Las Vegas • Utah basketball fans have seen Sedrick Barefield adjust on the fly and make a game-changing play before.

Thursday night, he couldn’t get the Utes the points they needed and it’ll probably sting for a while.

Oregon’s Kenny Wooten blocked Barefield’s reverse layup on the final play of the game to deal Utah a 68-66 loss in the quarterfinals of the Pac-12 Tournament in T-Mobile Arena, likely knocking the Utes into the NIT on a day that started with the team believing it could make a run to a tournament title and NCAA Tournament berth.

“I just didn’t make the right play,” Barefield said in the locker room after the game, alluding to seeing senior guard Justin Bibbins (team-high 20 points) flash open in the corner.

The Utes trailed by two with 9.7 seconds left when they inbounded under their own basket. Barefield took the ball the length of the court after the Ducks successfully denied Bibbins from receiving the inbounds pass.

Bibbins alertly switched to take over the role drawn up for Barefield. In his haste to get the ball upcourt and get a shot attempt, Barefield didn’t recognize the adjustment Bibbins had made.

“I wasn’t thinking that I was going to be initiating, so when Parker [Van Dyke] set the up-screen, I didn’t realize they were still going to be running the action on the backside,” Barefield said. “I saw space, and he just timed it well and Justin was open.”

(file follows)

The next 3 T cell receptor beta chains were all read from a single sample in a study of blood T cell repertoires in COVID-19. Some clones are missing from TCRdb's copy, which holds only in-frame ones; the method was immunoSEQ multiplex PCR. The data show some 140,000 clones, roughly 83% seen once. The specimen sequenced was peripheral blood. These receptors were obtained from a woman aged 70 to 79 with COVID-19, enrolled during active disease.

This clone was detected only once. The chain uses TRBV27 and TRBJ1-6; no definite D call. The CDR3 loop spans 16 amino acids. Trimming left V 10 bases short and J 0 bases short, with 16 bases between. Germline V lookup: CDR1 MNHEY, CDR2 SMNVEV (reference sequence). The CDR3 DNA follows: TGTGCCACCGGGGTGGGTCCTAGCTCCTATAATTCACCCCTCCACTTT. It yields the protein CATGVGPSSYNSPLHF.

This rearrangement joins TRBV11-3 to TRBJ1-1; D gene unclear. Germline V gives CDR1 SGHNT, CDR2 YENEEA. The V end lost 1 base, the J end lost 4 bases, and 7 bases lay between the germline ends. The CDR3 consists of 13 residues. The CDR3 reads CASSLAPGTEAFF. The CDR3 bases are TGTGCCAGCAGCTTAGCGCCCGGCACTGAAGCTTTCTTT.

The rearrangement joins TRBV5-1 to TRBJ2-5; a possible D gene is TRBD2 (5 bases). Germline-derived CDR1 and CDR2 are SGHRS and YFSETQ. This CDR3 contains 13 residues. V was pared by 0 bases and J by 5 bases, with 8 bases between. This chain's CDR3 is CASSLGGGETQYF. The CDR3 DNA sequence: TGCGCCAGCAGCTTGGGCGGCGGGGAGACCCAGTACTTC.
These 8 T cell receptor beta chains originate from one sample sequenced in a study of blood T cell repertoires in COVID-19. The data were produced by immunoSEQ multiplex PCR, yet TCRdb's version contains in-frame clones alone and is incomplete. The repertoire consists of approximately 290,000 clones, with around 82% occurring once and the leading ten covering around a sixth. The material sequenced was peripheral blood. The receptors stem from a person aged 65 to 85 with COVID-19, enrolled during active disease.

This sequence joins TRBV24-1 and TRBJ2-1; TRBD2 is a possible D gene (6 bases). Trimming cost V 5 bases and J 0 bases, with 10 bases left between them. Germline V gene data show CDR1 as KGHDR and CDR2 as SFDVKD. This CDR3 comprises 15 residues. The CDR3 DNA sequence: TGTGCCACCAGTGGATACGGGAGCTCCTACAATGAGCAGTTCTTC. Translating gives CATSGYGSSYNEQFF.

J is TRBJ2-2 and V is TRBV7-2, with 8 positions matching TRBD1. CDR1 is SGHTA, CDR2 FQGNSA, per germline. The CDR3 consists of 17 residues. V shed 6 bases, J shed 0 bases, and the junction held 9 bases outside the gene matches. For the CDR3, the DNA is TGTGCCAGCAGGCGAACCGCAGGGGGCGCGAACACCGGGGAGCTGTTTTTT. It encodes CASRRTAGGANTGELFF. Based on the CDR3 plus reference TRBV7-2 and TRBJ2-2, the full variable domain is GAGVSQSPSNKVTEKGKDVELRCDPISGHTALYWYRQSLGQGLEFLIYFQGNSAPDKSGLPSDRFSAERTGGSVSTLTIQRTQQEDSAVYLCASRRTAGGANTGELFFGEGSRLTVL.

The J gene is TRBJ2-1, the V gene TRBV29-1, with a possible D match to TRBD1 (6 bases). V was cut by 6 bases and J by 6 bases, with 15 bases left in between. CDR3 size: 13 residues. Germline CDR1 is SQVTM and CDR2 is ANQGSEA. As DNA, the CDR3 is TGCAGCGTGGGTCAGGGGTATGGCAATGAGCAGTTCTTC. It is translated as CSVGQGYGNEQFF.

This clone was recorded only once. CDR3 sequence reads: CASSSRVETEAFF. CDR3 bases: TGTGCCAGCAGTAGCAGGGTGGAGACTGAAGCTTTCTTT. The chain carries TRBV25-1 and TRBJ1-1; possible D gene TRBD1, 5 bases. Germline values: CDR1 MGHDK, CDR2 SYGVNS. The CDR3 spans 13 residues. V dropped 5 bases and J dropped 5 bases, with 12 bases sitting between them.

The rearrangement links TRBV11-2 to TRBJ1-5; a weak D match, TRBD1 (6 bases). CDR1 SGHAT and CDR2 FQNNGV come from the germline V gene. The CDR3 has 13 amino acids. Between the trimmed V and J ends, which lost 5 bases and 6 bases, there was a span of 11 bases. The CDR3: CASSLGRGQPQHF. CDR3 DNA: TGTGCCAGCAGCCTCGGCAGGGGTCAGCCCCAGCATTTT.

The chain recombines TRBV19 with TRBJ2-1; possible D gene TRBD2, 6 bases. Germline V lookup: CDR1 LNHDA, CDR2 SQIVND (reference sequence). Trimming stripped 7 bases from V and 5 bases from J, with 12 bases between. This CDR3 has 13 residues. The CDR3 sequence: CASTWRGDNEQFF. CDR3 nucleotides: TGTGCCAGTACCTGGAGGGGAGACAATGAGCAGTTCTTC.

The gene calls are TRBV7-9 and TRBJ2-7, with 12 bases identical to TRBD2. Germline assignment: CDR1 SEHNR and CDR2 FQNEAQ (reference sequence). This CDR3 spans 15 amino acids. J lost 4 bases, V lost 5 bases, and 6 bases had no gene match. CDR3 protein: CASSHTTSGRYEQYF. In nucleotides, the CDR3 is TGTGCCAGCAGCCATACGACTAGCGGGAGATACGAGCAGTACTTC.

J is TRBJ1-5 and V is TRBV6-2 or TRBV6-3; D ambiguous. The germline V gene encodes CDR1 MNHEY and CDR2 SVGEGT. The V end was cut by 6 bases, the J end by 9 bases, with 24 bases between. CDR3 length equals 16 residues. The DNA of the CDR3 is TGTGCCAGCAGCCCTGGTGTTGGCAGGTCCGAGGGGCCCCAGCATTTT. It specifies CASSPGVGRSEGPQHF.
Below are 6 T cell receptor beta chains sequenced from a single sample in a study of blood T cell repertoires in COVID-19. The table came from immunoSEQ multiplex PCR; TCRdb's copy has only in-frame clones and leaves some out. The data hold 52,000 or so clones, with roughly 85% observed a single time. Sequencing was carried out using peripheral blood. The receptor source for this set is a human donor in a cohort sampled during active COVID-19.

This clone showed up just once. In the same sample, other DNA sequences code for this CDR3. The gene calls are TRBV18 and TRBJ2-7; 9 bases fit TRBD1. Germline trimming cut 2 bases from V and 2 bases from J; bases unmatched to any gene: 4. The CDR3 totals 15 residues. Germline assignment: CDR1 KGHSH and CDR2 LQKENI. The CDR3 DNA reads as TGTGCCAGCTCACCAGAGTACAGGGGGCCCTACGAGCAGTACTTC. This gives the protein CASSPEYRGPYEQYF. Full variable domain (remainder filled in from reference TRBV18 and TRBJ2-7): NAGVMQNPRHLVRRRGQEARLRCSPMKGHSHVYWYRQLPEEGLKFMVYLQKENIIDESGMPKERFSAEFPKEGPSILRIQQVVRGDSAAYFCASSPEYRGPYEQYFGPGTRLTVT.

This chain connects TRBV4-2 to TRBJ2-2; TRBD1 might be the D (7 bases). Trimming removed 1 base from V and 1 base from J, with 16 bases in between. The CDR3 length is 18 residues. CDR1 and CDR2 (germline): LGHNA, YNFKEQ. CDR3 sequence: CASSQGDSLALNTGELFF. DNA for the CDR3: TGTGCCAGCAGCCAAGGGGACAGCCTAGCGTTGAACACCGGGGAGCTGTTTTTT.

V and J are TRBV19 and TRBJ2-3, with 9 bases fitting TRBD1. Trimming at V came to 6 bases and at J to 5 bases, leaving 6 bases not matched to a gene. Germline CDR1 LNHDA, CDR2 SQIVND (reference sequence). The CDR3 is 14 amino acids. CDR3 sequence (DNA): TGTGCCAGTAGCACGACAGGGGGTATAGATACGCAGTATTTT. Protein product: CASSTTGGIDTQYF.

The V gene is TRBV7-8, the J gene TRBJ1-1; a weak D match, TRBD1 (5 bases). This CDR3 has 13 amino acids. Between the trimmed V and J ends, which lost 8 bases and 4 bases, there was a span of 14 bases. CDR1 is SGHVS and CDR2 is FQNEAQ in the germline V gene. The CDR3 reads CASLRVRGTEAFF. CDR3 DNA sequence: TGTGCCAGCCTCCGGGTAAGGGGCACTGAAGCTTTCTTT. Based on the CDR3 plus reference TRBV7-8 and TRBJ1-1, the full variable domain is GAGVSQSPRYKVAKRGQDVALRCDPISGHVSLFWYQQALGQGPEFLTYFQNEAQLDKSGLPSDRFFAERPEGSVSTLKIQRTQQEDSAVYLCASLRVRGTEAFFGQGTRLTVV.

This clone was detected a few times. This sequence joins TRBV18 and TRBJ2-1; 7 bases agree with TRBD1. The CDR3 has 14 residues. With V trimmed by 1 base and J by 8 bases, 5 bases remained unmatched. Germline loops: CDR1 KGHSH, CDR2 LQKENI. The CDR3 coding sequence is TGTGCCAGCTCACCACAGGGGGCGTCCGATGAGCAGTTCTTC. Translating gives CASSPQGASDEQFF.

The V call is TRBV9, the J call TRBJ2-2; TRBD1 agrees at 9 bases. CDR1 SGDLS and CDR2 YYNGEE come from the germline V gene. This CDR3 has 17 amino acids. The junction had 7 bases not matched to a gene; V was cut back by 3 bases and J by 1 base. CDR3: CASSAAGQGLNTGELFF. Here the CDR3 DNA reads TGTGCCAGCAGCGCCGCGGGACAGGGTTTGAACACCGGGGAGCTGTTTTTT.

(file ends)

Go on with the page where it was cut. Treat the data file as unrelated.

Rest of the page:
While acknowledging Bibbins was open in the corner, Utes coach Larry Krystkowiak also defended Barefield.

“it’s the same way the game ended last night — Wooten blocked a shot at the end,” Krystkowiak said. “We discussed that. He blocks one shot in the game and it’s that shot, and we had an open guy. You know, that’s the one everybody wants to remember. There was a lot of plays before and in between that were just as key.”

The Utes led by 11 points with 9:57 remaining, but scored just 12 the rest of the game. The Ducks took a 65-64 lead on a pair of free throws when Utes senior forward Tyler Rawson fouled out with 1:14 remaining. Less than 15 seconds later, senior center David Collette fouled out after scoring 16 points on a badly sprained ankle.

“I want to see our best players playing against each other,” Krystkowiak said as he lamented NCAA’s five-foul limit. “They said well, we tried that back in the Big East 30 years ago. Well, that’s back when you were playing rugby and it was the Big East. You think that’s a good sample size? Figure it out.

“We’ve got human error referees. I’m not saying they made mistakes, but they’re put in a position where it’s difficult and the rules seemed a little different tonight at the end of the game.”